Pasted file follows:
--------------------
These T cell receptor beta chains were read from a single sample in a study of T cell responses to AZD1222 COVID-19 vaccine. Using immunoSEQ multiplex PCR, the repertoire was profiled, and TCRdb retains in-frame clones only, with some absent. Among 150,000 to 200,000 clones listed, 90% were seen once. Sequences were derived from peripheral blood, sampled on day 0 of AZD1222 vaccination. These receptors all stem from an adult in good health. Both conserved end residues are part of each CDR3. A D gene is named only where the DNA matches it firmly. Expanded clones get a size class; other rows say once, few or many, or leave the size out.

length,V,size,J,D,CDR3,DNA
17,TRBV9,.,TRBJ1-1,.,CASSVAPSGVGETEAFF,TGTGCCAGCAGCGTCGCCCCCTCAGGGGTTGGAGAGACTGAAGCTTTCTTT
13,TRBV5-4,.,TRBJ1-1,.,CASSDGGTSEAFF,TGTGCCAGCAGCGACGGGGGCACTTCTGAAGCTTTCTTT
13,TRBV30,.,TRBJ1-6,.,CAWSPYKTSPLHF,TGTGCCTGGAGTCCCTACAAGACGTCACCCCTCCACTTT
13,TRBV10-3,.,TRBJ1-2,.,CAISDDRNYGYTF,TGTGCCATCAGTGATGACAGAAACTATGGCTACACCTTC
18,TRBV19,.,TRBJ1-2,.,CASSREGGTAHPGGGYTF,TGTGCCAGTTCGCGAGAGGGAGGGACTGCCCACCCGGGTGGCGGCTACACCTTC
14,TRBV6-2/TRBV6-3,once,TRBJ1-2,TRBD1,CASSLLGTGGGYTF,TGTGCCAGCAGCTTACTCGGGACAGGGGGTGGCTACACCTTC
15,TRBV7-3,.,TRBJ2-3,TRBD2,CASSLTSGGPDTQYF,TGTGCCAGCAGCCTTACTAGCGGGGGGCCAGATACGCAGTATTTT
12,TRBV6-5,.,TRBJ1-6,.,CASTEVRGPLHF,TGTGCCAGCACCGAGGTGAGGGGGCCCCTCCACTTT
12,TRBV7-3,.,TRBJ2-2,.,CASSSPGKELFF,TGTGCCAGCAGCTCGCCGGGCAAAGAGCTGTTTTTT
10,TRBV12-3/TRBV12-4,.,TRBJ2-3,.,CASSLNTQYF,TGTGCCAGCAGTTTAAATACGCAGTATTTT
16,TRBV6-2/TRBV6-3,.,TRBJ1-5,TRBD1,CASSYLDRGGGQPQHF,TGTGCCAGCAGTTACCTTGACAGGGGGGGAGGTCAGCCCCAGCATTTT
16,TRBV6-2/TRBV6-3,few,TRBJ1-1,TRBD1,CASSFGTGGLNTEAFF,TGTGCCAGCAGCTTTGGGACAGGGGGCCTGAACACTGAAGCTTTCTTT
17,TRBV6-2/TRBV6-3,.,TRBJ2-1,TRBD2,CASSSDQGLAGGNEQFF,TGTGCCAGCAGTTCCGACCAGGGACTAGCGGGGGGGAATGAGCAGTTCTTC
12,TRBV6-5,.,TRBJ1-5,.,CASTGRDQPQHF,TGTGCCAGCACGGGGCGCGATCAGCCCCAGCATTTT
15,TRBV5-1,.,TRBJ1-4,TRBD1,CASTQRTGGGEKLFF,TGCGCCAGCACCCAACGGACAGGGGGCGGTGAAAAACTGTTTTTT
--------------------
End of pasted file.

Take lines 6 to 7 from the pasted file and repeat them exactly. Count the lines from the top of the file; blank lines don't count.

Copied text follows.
13,TRBV10-3,.,TRBJ1-2,.,CAISDDRNYGYTF,TGTGCCATCAGTGATGACAGAAACTATGGCTACACCTTC
18,TRBV19,.,TRBJ1-2,.,CASSREGGTAHPGGGYTF,TGTGCCAGTTCGCGAGAGGGAGGGACTGCCCACCCGGGTGGCGGCTACACCTTC